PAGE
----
"Regulated firms start to buckle under the weight of compliance"
Over eight in 10 regulated firms, including those in the property industry, are considering a switch to electronic verification (EV) of their customers, according to the results of a new survey by AML software provider SmartSearch.
More than 90% of firms in the financing and banking sector are considering the switch, with two-thirds of them “actively” doing so.
However, almost a quarter, or 23%, of all the firms persisted with the misconception that using hard-copy documents was more reliable than electronic checks.
Around 40% of property firms also said they would not consider switching to EV, with more than one in 10, or 12.5%, saying they do not trust the technology.
“In a digital age, it’s disconcerting to see that some of the firms on the frontline in the fight against money laundering still don’t trust the technology of electronic verification over manual processes around hard copy documents,” Martin Cheek (pictured), managing director at SmartSearch, commented. “In fact, using EV is by far the most reliable way to carry out ‘know your customer and know your business’ checks on new clients.”
The survey of decision-makers in 500 regulated UK businesses in the legal, property, and banking and finance sectors was conducted as part of SmartSearch’s Electronic Verification Uncovered campaign, which encourages regulated businesses to use digital onboarding in identifying and screening their clients.
SmartSearch noted that firms are starting to feel the growing weight of compliance around anti-money laundering and sanctions regulations amid a sharp increase in the number of companies fined by regulators for breaches of the rules.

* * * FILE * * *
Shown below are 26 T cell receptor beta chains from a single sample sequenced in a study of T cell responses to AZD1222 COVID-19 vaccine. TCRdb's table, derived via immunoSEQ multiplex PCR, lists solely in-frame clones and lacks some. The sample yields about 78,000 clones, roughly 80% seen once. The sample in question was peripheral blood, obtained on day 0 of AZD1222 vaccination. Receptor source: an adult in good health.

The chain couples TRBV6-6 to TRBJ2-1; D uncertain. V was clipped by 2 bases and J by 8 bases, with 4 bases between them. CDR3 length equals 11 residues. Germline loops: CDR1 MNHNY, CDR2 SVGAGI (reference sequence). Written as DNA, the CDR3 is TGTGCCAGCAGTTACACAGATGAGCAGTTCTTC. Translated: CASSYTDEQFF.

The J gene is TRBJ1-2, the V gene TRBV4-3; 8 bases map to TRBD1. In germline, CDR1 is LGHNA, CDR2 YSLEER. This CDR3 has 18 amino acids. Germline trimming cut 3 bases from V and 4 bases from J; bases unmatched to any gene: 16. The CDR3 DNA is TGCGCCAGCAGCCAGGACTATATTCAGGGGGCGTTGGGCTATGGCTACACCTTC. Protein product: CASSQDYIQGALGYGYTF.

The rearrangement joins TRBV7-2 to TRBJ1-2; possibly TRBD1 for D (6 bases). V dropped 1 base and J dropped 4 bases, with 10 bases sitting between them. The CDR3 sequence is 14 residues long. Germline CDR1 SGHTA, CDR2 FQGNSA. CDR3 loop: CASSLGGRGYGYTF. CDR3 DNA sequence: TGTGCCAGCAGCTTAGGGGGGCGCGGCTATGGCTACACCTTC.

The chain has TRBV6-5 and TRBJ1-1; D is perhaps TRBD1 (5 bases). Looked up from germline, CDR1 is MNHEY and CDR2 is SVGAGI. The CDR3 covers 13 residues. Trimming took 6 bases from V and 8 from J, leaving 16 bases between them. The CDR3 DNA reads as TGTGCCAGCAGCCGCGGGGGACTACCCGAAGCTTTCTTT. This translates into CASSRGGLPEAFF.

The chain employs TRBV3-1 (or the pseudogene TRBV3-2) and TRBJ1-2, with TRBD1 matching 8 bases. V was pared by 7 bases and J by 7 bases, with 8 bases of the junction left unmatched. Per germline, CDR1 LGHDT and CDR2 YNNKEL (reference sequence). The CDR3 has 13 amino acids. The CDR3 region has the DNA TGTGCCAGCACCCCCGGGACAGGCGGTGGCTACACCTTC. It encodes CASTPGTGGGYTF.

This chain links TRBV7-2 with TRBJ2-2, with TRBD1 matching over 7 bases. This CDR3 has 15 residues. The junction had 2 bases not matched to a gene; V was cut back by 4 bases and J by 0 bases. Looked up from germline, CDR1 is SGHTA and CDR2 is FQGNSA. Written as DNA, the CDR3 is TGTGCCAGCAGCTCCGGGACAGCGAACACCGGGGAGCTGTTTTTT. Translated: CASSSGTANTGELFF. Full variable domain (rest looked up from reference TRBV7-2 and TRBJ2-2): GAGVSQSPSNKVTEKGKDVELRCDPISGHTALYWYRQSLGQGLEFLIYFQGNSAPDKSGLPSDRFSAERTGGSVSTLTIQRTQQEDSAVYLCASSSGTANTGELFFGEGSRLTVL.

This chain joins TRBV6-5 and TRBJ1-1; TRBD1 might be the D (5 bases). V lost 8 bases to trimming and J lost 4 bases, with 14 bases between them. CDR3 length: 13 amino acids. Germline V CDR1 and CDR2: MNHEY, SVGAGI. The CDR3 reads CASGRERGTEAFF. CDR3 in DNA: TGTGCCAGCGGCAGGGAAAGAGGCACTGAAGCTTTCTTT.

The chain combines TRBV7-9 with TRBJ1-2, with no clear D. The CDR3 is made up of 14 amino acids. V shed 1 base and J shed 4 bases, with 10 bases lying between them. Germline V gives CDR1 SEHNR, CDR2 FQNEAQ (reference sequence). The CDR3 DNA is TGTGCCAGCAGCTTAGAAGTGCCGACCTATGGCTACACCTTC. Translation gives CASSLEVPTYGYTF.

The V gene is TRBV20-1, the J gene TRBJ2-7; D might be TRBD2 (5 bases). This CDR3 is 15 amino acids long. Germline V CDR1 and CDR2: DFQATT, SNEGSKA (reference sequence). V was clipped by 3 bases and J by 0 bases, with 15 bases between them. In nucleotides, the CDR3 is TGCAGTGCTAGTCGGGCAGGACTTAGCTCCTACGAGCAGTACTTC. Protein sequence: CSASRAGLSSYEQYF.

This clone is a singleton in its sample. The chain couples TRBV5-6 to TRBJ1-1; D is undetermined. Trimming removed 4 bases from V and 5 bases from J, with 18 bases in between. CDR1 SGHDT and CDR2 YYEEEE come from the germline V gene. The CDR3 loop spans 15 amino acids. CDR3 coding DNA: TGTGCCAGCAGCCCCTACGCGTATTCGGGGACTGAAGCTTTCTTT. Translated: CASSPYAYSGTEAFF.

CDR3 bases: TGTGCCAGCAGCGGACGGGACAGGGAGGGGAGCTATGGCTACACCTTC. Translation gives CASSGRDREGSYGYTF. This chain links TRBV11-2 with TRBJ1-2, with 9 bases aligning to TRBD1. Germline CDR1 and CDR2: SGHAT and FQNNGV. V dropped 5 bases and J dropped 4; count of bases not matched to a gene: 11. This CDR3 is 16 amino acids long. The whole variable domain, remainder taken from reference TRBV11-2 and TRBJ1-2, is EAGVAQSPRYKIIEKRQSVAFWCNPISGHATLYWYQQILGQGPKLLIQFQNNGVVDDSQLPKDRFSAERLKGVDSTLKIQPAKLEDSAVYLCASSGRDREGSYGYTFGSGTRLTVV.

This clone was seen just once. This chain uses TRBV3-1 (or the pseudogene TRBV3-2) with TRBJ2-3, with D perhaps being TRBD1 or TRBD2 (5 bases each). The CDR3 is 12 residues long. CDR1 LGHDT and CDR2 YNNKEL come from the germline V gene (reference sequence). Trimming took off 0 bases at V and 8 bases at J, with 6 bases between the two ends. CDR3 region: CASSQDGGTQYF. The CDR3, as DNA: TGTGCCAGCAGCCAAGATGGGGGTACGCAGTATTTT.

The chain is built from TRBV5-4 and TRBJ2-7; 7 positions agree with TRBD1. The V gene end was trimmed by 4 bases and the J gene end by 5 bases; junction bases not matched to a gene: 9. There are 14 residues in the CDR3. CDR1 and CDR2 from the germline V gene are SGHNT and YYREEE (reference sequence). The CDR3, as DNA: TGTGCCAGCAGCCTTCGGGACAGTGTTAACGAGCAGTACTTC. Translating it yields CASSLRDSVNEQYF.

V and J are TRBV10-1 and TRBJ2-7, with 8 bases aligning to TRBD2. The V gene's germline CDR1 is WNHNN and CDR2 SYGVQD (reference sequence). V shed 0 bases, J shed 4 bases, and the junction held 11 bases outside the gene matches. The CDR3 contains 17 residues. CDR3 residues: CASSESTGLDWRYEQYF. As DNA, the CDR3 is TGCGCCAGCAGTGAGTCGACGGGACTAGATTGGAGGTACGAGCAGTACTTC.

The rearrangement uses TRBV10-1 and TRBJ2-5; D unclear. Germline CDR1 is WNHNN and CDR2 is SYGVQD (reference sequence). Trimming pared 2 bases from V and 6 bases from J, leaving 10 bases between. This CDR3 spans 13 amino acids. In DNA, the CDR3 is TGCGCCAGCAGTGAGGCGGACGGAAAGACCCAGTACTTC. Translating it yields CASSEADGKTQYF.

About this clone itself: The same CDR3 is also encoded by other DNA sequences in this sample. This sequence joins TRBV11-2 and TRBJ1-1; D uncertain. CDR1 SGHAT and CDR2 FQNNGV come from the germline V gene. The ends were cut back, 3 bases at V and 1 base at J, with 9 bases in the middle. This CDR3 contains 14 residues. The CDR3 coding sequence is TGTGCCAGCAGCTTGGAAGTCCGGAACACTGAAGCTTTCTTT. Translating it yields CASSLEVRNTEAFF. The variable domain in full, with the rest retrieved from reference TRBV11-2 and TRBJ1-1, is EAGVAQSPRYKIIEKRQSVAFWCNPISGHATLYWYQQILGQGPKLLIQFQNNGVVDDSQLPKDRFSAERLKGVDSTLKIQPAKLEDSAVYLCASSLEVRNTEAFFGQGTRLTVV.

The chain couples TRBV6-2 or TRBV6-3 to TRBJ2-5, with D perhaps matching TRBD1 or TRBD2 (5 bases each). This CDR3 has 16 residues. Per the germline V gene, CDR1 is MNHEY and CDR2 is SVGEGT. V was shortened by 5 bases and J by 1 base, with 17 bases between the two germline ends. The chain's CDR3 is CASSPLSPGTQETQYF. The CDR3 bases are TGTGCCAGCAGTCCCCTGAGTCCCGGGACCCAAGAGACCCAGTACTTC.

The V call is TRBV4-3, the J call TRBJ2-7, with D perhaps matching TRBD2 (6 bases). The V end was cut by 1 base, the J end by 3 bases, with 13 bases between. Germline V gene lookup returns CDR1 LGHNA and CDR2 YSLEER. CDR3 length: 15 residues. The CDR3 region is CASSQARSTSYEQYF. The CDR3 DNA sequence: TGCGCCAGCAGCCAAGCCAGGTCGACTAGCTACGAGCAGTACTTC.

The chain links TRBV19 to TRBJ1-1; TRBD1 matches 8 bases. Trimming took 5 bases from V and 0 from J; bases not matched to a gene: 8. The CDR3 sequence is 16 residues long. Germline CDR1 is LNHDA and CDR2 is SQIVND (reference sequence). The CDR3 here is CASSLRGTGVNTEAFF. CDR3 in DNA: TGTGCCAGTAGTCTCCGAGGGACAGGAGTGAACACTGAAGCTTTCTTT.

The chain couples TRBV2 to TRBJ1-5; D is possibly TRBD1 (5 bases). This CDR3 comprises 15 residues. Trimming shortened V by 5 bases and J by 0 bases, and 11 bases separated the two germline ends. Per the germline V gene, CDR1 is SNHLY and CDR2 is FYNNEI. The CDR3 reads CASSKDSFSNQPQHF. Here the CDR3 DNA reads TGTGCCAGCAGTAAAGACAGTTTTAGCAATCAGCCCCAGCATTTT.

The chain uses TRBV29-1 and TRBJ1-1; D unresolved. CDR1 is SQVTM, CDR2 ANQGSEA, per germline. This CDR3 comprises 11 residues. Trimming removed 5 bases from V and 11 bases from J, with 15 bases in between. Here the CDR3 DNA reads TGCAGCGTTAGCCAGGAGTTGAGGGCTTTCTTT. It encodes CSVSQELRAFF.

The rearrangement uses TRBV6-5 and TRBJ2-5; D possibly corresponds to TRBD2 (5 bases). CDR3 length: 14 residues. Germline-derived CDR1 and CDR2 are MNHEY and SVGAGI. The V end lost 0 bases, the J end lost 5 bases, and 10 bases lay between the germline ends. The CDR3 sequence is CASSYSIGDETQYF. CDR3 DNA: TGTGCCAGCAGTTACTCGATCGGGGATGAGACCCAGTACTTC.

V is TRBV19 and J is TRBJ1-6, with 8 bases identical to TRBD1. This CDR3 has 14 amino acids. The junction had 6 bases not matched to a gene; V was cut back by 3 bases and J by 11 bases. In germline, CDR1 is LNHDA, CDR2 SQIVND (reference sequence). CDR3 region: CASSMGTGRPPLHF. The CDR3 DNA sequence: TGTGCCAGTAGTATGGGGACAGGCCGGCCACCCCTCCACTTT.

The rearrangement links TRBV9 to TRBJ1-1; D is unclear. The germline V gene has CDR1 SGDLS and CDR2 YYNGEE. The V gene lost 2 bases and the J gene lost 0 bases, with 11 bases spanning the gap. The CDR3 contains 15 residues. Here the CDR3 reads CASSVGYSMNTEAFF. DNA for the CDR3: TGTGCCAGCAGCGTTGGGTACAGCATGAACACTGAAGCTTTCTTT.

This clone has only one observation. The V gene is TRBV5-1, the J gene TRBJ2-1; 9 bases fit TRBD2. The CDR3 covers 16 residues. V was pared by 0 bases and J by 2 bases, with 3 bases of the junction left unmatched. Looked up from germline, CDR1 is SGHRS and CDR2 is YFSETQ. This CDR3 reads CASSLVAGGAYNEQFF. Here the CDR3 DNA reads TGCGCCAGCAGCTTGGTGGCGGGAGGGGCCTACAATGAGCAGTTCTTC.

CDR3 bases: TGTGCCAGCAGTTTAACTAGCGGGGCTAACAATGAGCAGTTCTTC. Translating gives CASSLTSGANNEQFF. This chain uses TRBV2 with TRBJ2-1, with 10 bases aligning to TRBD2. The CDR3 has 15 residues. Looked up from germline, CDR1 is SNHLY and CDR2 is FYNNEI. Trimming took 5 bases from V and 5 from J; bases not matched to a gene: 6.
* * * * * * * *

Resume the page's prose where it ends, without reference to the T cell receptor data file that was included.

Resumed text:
The most recent figures from HMRC show that 85 firms were fined last year for breaches of compliance regulations. A freedom of information request also revealed a sixfold increase in the number of legal firms fined by the Solicitor’s Regulation Authority since 2017. The Financial Conduct Authority recorded financial penalties totalling an eye-watering £568 million for firms in the financial sector in 2021.
“As criminals produce ever-more sophisticated fraudulent versions of documents like passports and driving licences, EV can also verify official documentation quickly and reliably,” Cheek said. “EV also makes the firms’ own customer journeys more efficient and cost-effective. In short, as regulated firms start to buckle under the weight of compliance, investment in EV is a no-brainer.”
SmartSearch added that even the 2020 Money Laundering and Terrorist Finance Act recommends that regulated firms use EV in order to make their due diligence as effective as possible.